Stephen Scott Young began his creative journey as soon as he was old enough to hold a pencil and a brush. In 1976, he attended college at the Ringling School of Art and Design in Sarasota, Florida and was immediately inspired by the works and styles of the “Old Masters”, Vermeer and Caravaggio. Young traveled frequently to the Bahamas in the early 1980s and was impressed by the crisp, bright light of the islands that had inspired Winslow Homer and others. It took him five years to be satisfied with his renderings of such light onto paper. His style matured soon after, and in 1985, he won first prize honors in American Artists’ national competition.
A virtuoso in the classical tradition, major collectors seek Mr. Young’s paintings and etchings to be displayed beside the great realists of the 19th century, such as Homer and Thomas Eakins. Both Young’s and Homer’s subject matter can be similar, encompassing the Bahamas and its native people. His execution, however, is essentially different and is influenced more by Eakins, who built up his watercolors in a more constructed fashion with delicate layers. He has often been touted as “the Wyeth of the South” and his control over all mediums is unprecedented. It is impressive, of course, that the artist’s works are now admired by collectors and museums worldwide, and are displayed beside his childhood heroes.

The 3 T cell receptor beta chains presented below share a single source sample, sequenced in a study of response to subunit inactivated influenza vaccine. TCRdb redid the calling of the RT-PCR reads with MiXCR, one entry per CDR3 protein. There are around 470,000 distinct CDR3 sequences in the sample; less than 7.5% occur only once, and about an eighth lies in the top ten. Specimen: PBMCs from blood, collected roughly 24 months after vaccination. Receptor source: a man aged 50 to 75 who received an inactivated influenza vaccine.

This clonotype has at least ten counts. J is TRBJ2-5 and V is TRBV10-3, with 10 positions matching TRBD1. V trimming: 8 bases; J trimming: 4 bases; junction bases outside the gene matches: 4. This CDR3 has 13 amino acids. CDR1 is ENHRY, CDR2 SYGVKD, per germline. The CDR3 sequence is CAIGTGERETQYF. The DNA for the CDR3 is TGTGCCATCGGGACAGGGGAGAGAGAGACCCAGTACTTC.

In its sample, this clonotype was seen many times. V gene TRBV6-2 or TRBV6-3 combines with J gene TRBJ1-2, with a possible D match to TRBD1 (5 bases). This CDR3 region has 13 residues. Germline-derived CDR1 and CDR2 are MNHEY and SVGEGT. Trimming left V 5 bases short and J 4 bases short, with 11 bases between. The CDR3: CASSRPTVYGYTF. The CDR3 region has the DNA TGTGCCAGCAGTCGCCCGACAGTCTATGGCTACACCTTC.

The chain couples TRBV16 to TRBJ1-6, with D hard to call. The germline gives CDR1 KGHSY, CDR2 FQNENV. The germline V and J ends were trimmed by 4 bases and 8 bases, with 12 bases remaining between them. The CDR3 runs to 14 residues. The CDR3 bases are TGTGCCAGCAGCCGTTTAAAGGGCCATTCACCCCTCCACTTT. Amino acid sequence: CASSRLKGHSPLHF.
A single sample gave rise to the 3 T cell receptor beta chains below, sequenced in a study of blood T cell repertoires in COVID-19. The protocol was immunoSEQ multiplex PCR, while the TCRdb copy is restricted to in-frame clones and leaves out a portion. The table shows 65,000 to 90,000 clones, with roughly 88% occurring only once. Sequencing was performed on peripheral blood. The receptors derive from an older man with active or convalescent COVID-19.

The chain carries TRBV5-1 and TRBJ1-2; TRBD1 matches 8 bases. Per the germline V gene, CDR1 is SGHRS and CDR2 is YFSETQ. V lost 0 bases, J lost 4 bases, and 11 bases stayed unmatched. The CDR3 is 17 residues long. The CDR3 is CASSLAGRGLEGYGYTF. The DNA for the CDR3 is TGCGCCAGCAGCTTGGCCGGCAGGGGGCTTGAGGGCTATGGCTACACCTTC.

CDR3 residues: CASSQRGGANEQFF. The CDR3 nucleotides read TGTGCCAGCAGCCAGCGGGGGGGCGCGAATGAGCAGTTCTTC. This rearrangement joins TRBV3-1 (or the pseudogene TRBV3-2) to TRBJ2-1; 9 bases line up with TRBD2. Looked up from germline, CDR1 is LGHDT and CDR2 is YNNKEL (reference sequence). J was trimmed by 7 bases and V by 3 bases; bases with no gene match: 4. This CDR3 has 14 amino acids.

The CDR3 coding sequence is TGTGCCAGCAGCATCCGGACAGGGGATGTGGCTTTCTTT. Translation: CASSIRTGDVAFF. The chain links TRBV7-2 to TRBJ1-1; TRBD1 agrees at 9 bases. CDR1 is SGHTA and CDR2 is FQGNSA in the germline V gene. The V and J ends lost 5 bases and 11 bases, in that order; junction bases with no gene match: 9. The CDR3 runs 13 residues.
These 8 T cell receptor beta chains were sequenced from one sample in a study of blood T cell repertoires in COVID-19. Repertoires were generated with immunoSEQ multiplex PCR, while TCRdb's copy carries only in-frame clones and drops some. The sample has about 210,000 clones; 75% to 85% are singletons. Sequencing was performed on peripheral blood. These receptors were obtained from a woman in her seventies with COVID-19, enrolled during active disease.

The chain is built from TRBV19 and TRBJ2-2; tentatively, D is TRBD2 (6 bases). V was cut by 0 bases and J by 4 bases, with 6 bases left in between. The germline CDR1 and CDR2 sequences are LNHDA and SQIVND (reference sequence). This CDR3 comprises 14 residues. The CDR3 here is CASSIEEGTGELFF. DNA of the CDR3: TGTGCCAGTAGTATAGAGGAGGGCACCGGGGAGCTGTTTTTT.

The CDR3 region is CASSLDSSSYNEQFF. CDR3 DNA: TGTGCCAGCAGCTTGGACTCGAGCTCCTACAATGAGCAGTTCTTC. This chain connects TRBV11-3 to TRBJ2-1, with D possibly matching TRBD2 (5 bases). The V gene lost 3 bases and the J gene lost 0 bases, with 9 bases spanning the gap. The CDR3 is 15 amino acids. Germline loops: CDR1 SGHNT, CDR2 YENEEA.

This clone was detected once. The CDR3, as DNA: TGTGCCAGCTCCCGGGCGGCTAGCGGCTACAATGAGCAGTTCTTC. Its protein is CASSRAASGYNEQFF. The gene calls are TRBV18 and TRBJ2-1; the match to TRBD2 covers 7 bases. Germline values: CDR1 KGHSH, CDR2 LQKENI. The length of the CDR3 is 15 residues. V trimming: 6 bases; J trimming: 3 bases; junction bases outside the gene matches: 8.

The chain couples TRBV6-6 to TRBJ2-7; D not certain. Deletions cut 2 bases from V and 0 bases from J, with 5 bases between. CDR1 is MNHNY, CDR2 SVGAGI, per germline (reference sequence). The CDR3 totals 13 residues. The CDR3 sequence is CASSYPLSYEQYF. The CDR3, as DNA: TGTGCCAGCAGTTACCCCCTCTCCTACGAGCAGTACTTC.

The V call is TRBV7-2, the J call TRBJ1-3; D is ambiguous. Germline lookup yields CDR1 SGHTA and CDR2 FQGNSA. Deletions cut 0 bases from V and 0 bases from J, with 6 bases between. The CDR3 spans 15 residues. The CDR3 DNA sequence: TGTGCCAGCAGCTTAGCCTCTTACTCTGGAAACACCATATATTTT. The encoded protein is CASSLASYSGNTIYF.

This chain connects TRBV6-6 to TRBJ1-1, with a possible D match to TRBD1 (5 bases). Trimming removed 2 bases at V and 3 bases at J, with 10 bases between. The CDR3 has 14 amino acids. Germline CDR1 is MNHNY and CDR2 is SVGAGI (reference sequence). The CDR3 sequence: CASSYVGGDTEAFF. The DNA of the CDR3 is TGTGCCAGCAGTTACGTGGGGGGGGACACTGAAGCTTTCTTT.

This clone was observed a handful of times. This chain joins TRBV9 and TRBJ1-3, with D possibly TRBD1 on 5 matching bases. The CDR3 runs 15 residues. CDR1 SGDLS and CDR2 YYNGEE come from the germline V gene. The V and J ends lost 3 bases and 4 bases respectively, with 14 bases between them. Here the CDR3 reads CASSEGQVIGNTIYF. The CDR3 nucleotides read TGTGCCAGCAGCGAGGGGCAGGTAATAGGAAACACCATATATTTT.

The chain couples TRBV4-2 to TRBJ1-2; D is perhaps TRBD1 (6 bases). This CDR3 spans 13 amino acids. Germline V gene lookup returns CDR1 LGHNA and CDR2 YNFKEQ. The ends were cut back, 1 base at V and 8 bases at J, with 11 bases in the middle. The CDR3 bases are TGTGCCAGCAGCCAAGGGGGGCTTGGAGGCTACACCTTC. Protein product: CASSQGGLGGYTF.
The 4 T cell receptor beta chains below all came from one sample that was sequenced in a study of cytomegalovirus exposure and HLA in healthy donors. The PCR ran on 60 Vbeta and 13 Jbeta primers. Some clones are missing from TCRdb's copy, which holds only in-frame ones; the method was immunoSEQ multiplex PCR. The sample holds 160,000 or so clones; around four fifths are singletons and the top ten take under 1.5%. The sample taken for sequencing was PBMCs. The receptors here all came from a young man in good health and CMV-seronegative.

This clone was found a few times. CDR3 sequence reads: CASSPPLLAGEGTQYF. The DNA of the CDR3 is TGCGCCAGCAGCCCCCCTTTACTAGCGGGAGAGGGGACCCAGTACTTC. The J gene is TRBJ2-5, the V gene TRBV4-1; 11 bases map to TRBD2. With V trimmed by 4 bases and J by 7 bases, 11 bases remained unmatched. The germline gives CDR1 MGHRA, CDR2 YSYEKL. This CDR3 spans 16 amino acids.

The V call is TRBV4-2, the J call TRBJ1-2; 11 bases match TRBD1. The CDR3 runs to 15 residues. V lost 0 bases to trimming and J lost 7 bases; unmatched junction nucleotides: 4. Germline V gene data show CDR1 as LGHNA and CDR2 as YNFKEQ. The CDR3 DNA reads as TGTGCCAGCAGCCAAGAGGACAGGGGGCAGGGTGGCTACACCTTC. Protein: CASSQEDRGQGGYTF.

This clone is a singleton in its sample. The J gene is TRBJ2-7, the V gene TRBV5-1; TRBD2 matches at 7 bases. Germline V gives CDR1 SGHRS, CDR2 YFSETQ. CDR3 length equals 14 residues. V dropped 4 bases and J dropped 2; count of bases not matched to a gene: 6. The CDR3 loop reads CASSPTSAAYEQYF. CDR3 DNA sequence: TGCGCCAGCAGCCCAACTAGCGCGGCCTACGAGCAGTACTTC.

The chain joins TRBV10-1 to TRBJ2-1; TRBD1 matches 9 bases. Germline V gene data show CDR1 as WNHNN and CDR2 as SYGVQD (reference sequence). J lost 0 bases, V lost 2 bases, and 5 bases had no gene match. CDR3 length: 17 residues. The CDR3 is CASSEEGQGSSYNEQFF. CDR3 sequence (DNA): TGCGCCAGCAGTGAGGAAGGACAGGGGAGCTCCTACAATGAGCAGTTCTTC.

Young’s paintings are not simply nostalgic, but address the concerns of contemporary life. Visually, they possess an indisputably modern abstract power of design. Thematically, they deal with issues of race and human dignity that can be troubling and pertinent to the current American social condition. In the painting titled Homework, Young was intrigued by the juxtaposition of his subject’s school uniform against the tattered boards of her childhood home.
His watercolor painting, The Tournament, sold at a 1998 Christie’s Auction for $79,500, making him perhaps the youngest living artist to have paintings included at such a major event. Nine years later, on May 23, 2007, one of Stephen Scott Young’s paintings sold at Sotheby’s for a record $348,000. Titled, Red Bows, this magnificent watercolor began a new level of acceptance for the artist’s works.
While now an accomplished and recognized artist of several mediums, especially watercolor, Young openly admits that his favorite pastime is the tedious and challenging craft of etching.
Etching is much more tedious, and thus a more rewarding experience than painting. Both a science and an art, in its simplest form, it is to make a line; nevertheless, that is only the beginning of a long and wondrous journey into the mind of an artist and a scientist. With a paintbrush, the painter can cover large areas in rapid time, and covers his errors with a minimum of effort. However, the etcher must move along at a snail’s pace in comparison, making one line at a time, allowing them to cross and weave together to form an image in his mind, that he is only able to see until hours, sometimes weeks later. It is a long and arduous process, to etch, and only those with particular temperaments will be allowed to enter its wondrous domain.
In May of 2007, after twenty-five years of working within this medium, Young had over fifty copperplate etchings showcased in a one-man exhibition at the Montgomery Museum of Fine Art in Montgomery, Alabama.